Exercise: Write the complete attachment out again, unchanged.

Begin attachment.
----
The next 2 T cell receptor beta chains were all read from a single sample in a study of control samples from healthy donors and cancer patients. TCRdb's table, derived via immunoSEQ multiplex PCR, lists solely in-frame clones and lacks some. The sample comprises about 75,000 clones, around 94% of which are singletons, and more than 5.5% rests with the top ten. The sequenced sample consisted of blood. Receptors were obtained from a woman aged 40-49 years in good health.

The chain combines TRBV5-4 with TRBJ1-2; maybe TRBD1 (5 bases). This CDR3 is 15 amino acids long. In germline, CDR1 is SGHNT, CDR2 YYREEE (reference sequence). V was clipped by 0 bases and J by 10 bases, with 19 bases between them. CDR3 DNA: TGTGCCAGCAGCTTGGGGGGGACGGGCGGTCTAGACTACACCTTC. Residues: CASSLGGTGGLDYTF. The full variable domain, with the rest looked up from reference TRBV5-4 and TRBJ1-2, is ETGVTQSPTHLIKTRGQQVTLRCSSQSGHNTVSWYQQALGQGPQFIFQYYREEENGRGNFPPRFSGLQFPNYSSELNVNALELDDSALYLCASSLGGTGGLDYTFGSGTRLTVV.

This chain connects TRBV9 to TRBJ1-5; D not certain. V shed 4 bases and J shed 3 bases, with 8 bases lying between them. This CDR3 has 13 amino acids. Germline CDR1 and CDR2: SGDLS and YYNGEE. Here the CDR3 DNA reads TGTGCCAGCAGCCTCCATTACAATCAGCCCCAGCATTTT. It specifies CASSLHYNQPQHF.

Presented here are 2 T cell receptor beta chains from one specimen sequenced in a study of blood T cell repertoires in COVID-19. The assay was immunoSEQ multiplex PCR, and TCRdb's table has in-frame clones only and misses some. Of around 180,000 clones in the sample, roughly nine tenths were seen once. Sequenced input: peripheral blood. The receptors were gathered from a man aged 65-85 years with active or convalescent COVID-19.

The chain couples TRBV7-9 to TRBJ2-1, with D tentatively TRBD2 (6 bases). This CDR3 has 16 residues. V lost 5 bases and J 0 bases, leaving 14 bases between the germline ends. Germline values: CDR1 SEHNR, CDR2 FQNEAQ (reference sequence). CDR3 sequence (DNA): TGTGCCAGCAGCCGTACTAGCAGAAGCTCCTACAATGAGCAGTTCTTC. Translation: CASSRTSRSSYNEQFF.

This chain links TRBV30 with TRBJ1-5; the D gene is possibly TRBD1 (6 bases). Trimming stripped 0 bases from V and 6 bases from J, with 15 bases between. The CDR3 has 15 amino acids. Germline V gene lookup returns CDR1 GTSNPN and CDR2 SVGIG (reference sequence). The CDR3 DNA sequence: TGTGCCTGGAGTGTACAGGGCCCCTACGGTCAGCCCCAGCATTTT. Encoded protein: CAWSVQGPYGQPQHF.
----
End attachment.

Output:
The next 2 T cell receptor beta chains were all read from a single sample in a study of control samples from healthy donors and cancer patients. TCRdb's table, derived via immunoSEQ multiplex PCR, lists solely in-frame clones and lacks some. The sample comprises about 75,000 clones, around 94% of which are singletons, and more than 5.5% rests with the top ten. The sequenced sample consisted of blood. Receptors were obtained from a woman aged 40-49 years in good health.

The chain combines TRBV5-4 with TRBJ1-2; maybe TRBD1 (5 bases). This CDR3 is 15 amino acids long. In germline, CDR1 is SGHNT, CDR2 YYREEE (reference sequence). V was clipped by 0 bases and J by 10 bases, with 19 bases between them. CDR3 DNA: TGTGCCAGCAGCTTGGGGGGGACGGGCGGTCTAGACTACACCTTC. Residues: CASSLGGTGGLDYTF. The full variable domain, with the rest looked up from reference TRBV5-4 and TRBJ1-2, is ETGVTQSPTHLIKTRGQQVTLRCSSQSGHNTVSWYQQALGQGPQFIFQYYREEENGRGNFPPRFSGLQFPNYSSELNVNALELDDSALYLCASSLGGTGGLDYTFGSGTRLTVV.

This chain connects TRBV9 to TRBJ1-5; D not certain. V shed 4 bases and J shed 3 bases, with 8 bases lying between them. This CDR3 has 13 amino acids. Germline CDR1 and CDR2: SGDLS and YYNGEE. Here the CDR3 DNA reads TGTGCCAGCAGCCTCCATTACAATCAGCCCCAGCATTTT. It specifies CASSLHYNQPQHF.

Presented here are 2 T cell receptor beta chains from one specimen sequenced in a study of blood T cell repertoires in COVID-19. The assay was immunoSEQ multiplex PCR, and TCRdb's table has in-frame clones only and misses some. Of around 180,000 clones in the sample, roughly nine tenths were seen once. Sequenced input: peripheral blood. The receptors were gathered from a man aged 65-85 years with active or convalescent COVID-19.

The chain couples TRBV7-9 to TRBJ2-1, with D tentatively TRBD2 (6 bases). This CDR3 has 16 residues. V lost 5 bases and J 0 bases, leaving 14 bases between the germline ends. Germline values: CDR1 SEHNR, CDR2 FQNEAQ (reference sequence). CDR3 sequence (DNA): TGTGCCAGCAGCCGTACTAGCAGAAGCTCCTACAATGAGCAGTTCTTC. Translation: CASSRTSRSSYNEQFF.

This chain links TRBV30 with TRBJ1-5; the D gene is possibly TRBD1 (6 bases). Trimming stripped 0 bases from V and 6 bases from J, with 15 bases between. The CDR3 has 15 amino acids. Germline V gene lookup returns CDR1 GTSNPN and CDR2 SVGIG (reference sequence). The CDR3 DNA sequence: TGTGCCTGGAGTGTACAGGGCCCCTACGGTCAGCCCCAGCATTTT. Encoded protein: CAWSVQGPYGQPQHF.